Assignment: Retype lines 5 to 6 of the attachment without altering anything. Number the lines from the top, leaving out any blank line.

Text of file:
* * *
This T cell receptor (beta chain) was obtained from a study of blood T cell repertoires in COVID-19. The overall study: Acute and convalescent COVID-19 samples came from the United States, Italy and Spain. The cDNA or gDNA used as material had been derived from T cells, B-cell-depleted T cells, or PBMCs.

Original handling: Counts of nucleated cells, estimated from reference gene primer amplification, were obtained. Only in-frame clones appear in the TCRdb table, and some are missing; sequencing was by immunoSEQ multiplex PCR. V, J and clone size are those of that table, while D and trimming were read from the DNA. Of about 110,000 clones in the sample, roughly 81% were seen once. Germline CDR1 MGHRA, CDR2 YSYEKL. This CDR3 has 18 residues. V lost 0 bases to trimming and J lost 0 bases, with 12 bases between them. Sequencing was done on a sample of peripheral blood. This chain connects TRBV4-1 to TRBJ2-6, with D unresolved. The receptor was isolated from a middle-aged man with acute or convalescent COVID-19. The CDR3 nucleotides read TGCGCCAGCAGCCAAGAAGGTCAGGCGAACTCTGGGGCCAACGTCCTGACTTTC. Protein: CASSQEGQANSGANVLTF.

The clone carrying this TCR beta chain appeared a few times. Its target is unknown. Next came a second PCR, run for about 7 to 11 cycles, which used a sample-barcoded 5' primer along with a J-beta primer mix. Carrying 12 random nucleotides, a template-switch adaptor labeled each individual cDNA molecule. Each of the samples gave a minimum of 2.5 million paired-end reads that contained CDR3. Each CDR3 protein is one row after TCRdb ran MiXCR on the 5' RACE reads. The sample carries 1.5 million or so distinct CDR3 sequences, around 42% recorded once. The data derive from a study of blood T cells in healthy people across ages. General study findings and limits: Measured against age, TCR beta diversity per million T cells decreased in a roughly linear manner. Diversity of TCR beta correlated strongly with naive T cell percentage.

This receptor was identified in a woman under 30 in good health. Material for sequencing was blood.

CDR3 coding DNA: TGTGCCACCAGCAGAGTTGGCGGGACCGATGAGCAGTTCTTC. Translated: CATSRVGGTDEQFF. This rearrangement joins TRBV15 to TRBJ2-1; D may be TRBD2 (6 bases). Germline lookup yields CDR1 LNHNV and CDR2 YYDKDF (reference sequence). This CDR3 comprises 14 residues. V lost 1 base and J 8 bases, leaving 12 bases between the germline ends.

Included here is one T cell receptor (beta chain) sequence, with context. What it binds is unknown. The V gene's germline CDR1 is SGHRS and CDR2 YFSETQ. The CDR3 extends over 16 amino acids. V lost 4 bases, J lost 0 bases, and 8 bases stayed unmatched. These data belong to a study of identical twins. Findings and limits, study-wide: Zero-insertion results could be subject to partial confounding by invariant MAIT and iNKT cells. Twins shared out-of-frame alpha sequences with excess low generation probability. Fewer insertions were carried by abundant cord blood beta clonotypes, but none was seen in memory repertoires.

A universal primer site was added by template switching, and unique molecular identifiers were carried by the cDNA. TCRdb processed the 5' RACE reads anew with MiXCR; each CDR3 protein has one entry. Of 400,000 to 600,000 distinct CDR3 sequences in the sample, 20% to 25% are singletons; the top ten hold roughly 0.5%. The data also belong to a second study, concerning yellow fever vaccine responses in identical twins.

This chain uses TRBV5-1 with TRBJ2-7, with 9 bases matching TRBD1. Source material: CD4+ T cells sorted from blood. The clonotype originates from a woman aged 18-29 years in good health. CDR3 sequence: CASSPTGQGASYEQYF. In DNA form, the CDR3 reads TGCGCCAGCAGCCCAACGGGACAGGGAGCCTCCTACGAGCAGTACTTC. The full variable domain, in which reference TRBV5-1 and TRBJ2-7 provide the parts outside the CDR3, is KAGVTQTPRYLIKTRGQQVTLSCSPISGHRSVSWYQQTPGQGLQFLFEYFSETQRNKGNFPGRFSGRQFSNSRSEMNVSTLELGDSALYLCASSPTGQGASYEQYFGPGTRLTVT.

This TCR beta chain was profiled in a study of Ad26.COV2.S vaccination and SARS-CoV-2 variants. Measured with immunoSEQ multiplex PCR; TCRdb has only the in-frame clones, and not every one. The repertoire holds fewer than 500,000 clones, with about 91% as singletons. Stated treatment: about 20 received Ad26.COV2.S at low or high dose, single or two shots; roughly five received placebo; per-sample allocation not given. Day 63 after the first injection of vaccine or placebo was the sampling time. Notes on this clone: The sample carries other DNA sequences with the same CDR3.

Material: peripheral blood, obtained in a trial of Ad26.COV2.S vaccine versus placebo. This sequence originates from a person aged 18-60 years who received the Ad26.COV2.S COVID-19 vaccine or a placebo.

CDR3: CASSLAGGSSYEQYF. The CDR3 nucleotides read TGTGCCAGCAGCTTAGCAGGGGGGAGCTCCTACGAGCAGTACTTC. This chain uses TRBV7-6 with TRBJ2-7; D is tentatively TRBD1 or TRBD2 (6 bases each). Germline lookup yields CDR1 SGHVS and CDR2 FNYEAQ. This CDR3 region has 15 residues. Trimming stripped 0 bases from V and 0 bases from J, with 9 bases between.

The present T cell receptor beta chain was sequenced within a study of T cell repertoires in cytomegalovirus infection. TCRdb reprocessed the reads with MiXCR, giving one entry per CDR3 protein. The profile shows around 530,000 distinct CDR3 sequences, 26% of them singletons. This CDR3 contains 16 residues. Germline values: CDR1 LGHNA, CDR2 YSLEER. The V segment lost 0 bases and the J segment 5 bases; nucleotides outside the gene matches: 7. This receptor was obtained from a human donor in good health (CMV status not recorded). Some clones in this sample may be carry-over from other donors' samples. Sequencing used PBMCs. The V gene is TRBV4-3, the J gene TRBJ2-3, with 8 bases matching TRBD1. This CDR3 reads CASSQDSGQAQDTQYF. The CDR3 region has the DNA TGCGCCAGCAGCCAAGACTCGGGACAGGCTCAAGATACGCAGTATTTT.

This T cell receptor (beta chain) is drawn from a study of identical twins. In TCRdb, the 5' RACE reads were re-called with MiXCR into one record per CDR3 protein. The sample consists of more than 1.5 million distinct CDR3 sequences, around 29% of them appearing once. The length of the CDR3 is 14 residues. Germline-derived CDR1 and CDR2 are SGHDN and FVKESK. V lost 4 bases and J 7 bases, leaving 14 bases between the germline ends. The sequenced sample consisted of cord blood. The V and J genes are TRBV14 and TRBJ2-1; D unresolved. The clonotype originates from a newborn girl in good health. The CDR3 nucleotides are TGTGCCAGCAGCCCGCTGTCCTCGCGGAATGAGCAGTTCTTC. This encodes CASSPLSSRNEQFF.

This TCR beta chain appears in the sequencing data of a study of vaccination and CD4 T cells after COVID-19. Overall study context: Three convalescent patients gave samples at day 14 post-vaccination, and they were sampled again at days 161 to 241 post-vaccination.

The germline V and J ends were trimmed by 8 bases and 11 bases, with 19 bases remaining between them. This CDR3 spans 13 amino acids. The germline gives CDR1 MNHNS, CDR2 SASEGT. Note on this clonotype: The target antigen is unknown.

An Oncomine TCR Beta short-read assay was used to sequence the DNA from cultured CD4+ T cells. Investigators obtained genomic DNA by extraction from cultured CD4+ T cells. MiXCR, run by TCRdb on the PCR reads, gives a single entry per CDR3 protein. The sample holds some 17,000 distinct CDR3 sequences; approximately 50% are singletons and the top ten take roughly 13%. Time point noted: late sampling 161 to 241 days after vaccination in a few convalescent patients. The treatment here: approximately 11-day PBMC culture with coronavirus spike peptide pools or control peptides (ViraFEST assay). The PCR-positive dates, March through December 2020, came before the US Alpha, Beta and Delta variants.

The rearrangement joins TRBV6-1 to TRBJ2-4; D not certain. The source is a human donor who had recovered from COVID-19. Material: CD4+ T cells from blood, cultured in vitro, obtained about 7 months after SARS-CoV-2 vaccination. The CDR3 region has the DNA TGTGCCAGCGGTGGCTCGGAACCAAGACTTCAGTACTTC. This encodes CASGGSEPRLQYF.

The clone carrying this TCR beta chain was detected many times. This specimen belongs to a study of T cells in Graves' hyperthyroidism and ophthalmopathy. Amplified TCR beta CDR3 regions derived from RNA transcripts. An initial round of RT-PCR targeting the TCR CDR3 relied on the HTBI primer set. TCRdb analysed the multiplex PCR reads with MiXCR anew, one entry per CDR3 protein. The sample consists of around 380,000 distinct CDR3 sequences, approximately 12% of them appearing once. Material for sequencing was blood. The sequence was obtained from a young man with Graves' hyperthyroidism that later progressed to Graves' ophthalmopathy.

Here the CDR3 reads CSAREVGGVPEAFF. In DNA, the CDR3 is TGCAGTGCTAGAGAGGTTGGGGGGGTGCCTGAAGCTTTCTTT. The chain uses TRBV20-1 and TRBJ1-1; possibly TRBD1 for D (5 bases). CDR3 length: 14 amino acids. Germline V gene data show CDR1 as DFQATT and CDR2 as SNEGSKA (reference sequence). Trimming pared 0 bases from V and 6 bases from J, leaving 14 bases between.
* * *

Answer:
CDR3 coding DNA: TGTGCCACCAGCAGAGTTGGCGGGACCGATGAGCAGTTCTTC. Translated: CATSRVGGTDEQFF. This rearrangement joins TRBV15 to TRBJ2-1; D may be TRBD2 (6 bases). Germline lookup yields CDR1 LNHNV and CDR2 YYDKDF (reference sequence). This CDR3 comprises 14 residues. V lost 1 base and J 8 bases, leaving 12 bases between the germline ends.

Included here is one T cell receptor (beta chain) sequence, with context. What it binds is unknown. The V gene's germline CDR1 is SGHRS and CDR2 YFSETQ. The CDR3 extends over 16 amino acids. V lost 4 bases, J lost 0 bases, and 8 bases stayed unmatched. These data belong to a study of identical twins. Findings and limits, study-wide: Zero-insertion results could be subject to partial confounding by invariant MAIT and iNKT cells. Twins shared out-of-frame alpha sequences with excess low generation probability. Fewer insertions were carried by abundant cord blood beta clonotypes, but none was seen in memory repertoires.